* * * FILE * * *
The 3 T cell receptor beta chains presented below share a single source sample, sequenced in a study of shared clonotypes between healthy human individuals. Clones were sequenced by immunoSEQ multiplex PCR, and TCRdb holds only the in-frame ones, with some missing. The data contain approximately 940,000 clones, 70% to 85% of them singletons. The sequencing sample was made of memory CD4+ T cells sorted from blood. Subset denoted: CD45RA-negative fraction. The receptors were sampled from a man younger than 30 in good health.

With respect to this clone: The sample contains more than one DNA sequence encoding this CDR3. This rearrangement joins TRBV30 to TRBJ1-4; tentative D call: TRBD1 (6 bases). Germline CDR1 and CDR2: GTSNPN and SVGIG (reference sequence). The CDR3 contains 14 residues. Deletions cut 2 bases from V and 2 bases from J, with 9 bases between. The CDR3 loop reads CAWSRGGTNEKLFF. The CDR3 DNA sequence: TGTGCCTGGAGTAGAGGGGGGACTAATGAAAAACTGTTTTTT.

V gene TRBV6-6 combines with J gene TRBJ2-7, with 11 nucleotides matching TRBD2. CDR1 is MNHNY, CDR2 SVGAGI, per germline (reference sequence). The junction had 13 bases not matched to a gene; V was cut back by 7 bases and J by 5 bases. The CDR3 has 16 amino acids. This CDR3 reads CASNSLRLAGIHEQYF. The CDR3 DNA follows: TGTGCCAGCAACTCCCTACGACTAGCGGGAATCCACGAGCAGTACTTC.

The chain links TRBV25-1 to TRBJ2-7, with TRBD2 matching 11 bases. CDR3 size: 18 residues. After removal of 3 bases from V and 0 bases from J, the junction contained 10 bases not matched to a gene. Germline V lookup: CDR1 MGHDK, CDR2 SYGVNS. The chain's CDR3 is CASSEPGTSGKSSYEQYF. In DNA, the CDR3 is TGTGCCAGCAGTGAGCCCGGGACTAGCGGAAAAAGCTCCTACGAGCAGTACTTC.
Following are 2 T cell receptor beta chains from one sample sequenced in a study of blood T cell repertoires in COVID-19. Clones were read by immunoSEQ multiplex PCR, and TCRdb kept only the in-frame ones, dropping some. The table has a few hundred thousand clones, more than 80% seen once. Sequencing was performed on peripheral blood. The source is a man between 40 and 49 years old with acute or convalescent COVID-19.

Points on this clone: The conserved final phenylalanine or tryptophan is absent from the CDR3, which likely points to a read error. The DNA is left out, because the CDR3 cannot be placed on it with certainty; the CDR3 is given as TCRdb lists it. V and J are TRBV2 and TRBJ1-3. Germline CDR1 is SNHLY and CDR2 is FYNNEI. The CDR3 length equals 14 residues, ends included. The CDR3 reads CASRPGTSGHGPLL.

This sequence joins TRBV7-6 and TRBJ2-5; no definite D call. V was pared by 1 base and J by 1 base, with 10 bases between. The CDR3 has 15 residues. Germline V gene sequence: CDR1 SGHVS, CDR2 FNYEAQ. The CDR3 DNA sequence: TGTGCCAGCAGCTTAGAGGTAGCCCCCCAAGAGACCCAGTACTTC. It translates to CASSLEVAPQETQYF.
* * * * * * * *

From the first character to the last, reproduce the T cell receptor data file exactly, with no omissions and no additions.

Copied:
The 3 T cell receptor beta chains presented below share a single source sample, sequenced in a study of shared clonotypes between healthy human individuals. Clones were sequenced by immunoSEQ multiplex PCR, and TCRdb holds only the in-frame ones, with some missing. The data contain approximately 940,000 clones, 70% to 85% of them singletons. The sequencing sample was made of memory CD4+ T cells sorted from blood. Subset denoted: CD45RA-negative fraction. The receptors were sampled from a man younger than 30 in good health.

With respect to this clone: The sample contains more than one DNA sequence encoding this CDR3. This rearrangement joins TRBV30 to TRBJ1-4; tentative D call: TRBD1 (6 bases). Germline CDR1 and CDR2: GTSNPN and SVGIG (reference sequence). The CDR3 contains 14 residues. Deletions cut 2 bases from V and 2 bases from J, with 9 bases between. The CDR3 loop reads CAWSRGGTNEKLFF. The CDR3 DNA sequence: TGTGCCTGGAGTAGAGGGGGGACTAATGAAAAACTGTTTTTT.

V gene TRBV6-6 combines with J gene TRBJ2-7, with 11 nucleotides matching TRBD2. CDR1 is MNHNY, CDR2 SVGAGI, per germline (reference sequence). The junction had 13 bases not matched to a gene; V was cut back by 7 bases and J by 5 bases. The CDR3 has 16 amino acids. This CDR3 reads CASNSLRLAGIHEQYF. The CDR3 DNA follows: TGTGCCAGCAACTCCCTACGACTAGCGGGAATCCACGAGCAGTACTTC.

The chain links TRBV25-1 to TRBJ2-7, with TRBD2 matching 11 bases. CDR3 size: 18 residues. After removal of 3 bases from V and 0 bases from J, the junction contained 10 bases not matched to a gene. Germline V lookup: CDR1 MGHDK, CDR2 SYGVNS. The chain's CDR3 is CASSEPGTSGKSSYEQYF. In DNA, the CDR3 is TGTGCCAGCAGTGAGCCCGGGACTAGCGGAAAAAGCTCCTACGAGCAGTACTTC.
Following are 2 T cell receptor beta chains from one sample sequenced in a study of blood T cell repertoires in COVID-19. Clones were read by immunoSEQ multiplex PCR, and TCRdb kept only the in-frame ones, dropping some. The table has a few hundred thousand clones, more than 80% seen once. Sequencing was performed on peripheral blood. The source is a man between 40 and 49 years old with acute or convalescent COVID-19.

Points on this clone: The conserved final phenylalanine or tryptophan is absent from the CDR3, which likely points to a read error. The DNA is left out, because the CDR3 cannot be placed on it with certainty; the CDR3 is given as TCRdb lists it. V and J are TRBV2 and TRBJ1-3. Germline CDR1 is SNHLY and CDR2 is FYNNEI. The CDR3 length equals 14 residues, ends included. The CDR3 reads CASRPGTSGHGPLL.

This sequence joins TRBV7-6 and TRBJ2-5; no definite D call. V was pared by 1 base and J by 1 base, with 10 bases between. The CDR3 has 15 residues. Germline V gene sequence: CDR1 SGHVS, CDR2 FNYEAQ. The CDR3 DNA sequence: TGTGCCAGCAGCTTAGAGGTAGCCCCCCAAGAGACCCAGTACTTC. It translates to CASSLEVAPQETQYF.